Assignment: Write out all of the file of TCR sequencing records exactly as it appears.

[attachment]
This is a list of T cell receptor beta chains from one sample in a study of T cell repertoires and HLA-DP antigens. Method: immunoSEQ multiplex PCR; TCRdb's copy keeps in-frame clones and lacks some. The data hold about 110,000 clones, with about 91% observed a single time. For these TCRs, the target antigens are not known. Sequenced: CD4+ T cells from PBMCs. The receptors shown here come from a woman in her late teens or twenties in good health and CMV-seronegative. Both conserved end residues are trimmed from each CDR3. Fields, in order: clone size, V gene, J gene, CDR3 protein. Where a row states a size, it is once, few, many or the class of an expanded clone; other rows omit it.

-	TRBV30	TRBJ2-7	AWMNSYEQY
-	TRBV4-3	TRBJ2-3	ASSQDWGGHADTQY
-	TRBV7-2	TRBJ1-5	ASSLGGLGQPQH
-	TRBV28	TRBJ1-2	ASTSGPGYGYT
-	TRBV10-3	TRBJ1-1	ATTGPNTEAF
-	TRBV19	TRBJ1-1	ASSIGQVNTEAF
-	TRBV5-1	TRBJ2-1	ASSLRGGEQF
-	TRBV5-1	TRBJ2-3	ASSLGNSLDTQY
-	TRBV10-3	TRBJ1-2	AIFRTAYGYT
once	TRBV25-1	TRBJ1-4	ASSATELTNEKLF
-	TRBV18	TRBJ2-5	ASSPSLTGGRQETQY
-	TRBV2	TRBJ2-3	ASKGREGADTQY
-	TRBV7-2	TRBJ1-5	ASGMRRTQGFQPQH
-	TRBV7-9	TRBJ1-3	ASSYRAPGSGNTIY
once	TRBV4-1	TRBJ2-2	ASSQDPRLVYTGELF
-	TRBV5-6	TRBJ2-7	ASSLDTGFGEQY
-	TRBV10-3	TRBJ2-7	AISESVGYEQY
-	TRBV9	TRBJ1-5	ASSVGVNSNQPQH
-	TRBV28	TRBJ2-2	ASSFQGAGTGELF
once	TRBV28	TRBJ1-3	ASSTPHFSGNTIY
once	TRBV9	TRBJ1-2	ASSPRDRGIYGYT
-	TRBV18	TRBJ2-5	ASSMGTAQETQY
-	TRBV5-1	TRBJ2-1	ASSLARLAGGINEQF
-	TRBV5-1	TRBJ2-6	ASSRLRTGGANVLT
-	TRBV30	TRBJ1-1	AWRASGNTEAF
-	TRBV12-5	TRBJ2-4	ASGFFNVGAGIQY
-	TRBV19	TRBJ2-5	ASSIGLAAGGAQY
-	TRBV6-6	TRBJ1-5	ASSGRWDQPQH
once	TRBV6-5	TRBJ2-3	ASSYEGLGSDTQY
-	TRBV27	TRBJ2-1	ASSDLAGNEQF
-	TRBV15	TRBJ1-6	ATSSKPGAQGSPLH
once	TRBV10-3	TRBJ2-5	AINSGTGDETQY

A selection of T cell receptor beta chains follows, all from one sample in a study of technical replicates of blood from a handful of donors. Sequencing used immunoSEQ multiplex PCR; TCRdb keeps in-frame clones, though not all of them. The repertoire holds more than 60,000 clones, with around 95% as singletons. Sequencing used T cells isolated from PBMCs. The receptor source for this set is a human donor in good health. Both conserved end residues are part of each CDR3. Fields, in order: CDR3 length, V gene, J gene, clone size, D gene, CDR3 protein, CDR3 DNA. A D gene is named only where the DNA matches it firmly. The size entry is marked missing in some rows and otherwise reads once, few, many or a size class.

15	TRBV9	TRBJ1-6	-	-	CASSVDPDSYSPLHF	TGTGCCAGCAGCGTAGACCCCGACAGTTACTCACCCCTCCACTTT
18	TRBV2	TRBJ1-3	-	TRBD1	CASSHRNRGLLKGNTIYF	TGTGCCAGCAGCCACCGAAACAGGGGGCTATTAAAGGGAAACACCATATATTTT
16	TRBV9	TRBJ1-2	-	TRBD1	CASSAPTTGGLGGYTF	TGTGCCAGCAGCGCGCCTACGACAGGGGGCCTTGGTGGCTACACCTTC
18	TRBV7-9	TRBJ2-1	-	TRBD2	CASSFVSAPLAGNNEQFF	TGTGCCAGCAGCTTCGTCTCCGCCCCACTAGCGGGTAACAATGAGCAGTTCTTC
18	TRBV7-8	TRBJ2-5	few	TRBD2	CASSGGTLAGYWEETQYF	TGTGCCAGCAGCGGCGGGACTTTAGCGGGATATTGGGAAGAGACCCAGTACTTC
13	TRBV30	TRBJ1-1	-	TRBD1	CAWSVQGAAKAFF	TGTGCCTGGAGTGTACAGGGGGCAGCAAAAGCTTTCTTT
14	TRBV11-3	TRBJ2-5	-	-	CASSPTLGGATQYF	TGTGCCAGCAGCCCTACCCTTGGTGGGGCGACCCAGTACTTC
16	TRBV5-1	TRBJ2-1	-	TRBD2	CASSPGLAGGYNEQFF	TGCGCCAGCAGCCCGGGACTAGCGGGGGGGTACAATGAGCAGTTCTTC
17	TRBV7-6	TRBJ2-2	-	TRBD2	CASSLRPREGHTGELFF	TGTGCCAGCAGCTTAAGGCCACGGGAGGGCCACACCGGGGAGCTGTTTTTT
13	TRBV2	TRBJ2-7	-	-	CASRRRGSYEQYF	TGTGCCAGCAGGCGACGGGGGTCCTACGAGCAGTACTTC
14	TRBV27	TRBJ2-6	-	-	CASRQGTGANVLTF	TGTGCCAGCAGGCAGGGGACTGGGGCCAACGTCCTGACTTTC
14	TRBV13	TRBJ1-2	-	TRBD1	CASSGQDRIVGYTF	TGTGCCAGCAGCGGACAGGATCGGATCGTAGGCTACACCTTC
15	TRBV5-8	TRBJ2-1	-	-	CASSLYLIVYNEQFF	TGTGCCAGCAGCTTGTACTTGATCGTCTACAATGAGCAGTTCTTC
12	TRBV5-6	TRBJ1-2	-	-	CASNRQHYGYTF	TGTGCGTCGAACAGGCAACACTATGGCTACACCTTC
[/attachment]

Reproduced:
This is a list of T cell receptor beta chains from one sample in a study of T cell repertoires and HLA-DP antigens. Method: immunoSEQ multiplex PCR; TCRdb's copy keeps in-frame clones and lacks some. The data hold about 110,000 clones, with about 91% observed a single time. For these TCRs, the target antigens are not known. Sequenced: CD4+ T cells from PBMCs. The receptors shown here come from a woman in her late teens or twenties in good health and CMV-seronegative. Both conserved end residues are trimmed from each CDR3. Fields, in order: clone size, V gene, J gene, CDR3 protein. Where a row states a size, it is once, few, many or the class of an expanded clone; other rows omit it.

-	TRBV30	TRBJ2-7	AWMNSYEQY
-	TRBV4-3	TRBJ2-3	ASSQDWGGHADTQY
-	TRBV7-2	TRBJ1-5	ASSLGGLGQPQH
-	TRBV28	TRBJ1-2	ASTSGPGYGYT
-	TRBV10-3	TRBJ1-1	ATTGPNTEAF
-	TRBV19	TRBJ1-1	ASSIGQVNTEAF
-	TRBV5-1	TRBJ2-1	ASSLRGGEQF
-	TRBV5-1	TRBJ2-3	ASSLGNSLDTQY
-	TRBV10-3	TRBJ1-2	AIFRTAYGYT
once	TRBV25-1	TRBJ1-4	ASSATELTNEKLF
-	TRBV18	TRBJ2-5	ASSPSLTGGRQETQY
-	TRBV2	TRBJ2-3	ASKGREGADTQY
-	TRBV7-2	TRBJ1-5	ASGMRRTQGFQPQH
-	TRBV7-9	TRBJ1-3	ASSYRAPGSGNTIY
once	TRBV4-1	TRBJ2-2	ASSQDPRLVYTGELF
-	TRBV5-6	TRBJ2-7	ASSLDTGFGEQY
-	TRBV10-3	TRBJ2-7	AISESVGYEQY
-	TRBV9	TRBJ1-5	ASSVGVNSNQPQH
-	TRBV28	TRBJ2-2	ASSFQGAGTGELF
once	TRBV28	TRBJ1-3	ASSTPHFSGNTIY
once	TRBV9	TRBJ1-2	ASSPRDRGIYGYT
-	TRBV18	TRBJ2-5	ASSMGTAQETQY
-	TRBV5-1	TRBJ2-1	ASSLARLAGGINEQF
-	TRBV5-1	TRBJ2-6	ASSRLRTGGANVLT
-	TRBV30	TRBJ1-1	AWRASGNTEAF
-	TRBV12-5	TRBJ2-4	ASGFFNVGAGIQY
-	TRBV19	TRBJ2-5	ASSIGLAAGGAQY
-	TRBV6-6	TRBJ1-5	ASSGRWDQPQH
once	TRBV6-5	TRBJ2-3	ASSYEGLGSDTQY
-	TRBV27	TRBJ2-1	ASSDLAGNEQF
-	TRBV15	TRBJ1-6	ATSSKPGAQGSPLH
once	TRBV10-3	TRBJ2-5	AINSGTGDETQY

A selection of T cell receptor beta chains follows, all from one sample in a study of technical replicates of blood from a handful of donors. Sequencing used immunoSEQ multiplex PCR; TCRdb keeps in-frame clones, though not all of them. The repertoire holds more than 60,000 clones, with around 95% as singletons. Sequencing used T cells isolated from PBMCs. The receptor source for this set is a human donor in good health. Both conserved end residues are part of each CDR3. Fields, in order: CDR3 length, V gene, J gene, clone size, D gene, CDR3 protein, CDR3 DNA. A D gene is named only where the DNA matches it firmly. The size entry is marked missing in some rows and otherwise reads once, few, many or a size class.

15	TRBV9	TRBJ1-6	-	-	CASSVDPDSYSPLHF	TGTGCCAGCAGCGTAGACCCCGACAGTTACTCACCCCTCCACTTT
18	TRBV2	TRBJ1-3	-	TRBD1	CASSHRNRGLLKGNTIYF	TGTGCCAGCAGCCACCGAAACAGGGGGCTATTAAAGGGAAACACCATATATTTT
16	TRBV9	TRBJ1-2	-	TRBD1	CASSAPTTGGLGGYTF	TGTGCCAGCAGCGCGCCTACGACAGGGGGCCTTGGTGGCTACACCTTC
18	TRBV7-9	TRBJ2-1	-	TRBD2	CASSFVSAPLAGNNEQFF	TGTGCCAGCAGCTTCGTCTCCGCCCCACTAGCGGGTAACAATGAGCAGTTCTTC
18	TRBV7-8	TRBJ2-5	few	TRBD2	CASSGGTLAGYWEETQYF	TGTGCCAGCAGCGGCGGGACTTTAGCGGGATATTGGGAAGAGACCCAGTACTTC
13	TRBV30	TRBJ1-1	-	TRBD1	CAWSVQGAAKAFF	TGTGCCTGGAGTGTACAGGGGGCAGCAAAAGCTTTCTTT
14	TRBV11-3	TRBJ2-5	-	-	CASSPTLGGATQYF	TGTGCCAGCAGCCCTACCCTTGGTGGGGCGACCCAGTACTTC
16	TRBV5-1	TRBJ2-1	-	TRBD2	CASSPGLAGGYNEQFF	TGCGCCAGCAGCCCGGGACTAGCGGGGGGGTACAATGAGCAGTTCTTC
17	TRBV7-6	TRBJ2-2	-	TRBD2	CASSLRPREGHTGELFF	TGTGCCAGCAGCTTAAGGCCACGGGAGGGCCACACCGGGGAGCTGTTTTTT
13	TRBV2	TRBJ2-7	-	-	CASRRRGSYEQYF	TGTGCCAGCAGGCGACGGGGGTCCTACGAGCAGTACTTC
14	TRBV27	TRBJ2-6	-	-	CASRQGTGANVLTF	TGTGCCAGCAGGCAGGGGACTGGGGCCAACGTCCTGACTTTC
14	TRBV13	TRBJ1-2	-	TRBD1	CASSGQDRIVGYTF	TGTGCCAGCAGCGGACAGGATCGGATCGTAGGCTACACCTTC
15	TRBV5-8	TRBJ2-1	-	-	CASSLYLIVYNEQFF	TGTGCCAGCAGCTTGTACTTGATCGTCTACAATGAGCAGTTCTTC
12	TRBV5-6	TRBJ1-2	-	-	CASNRQHYGYTF	TGTGCGTCGAACAGGCAACACTATGGCTACACCTTC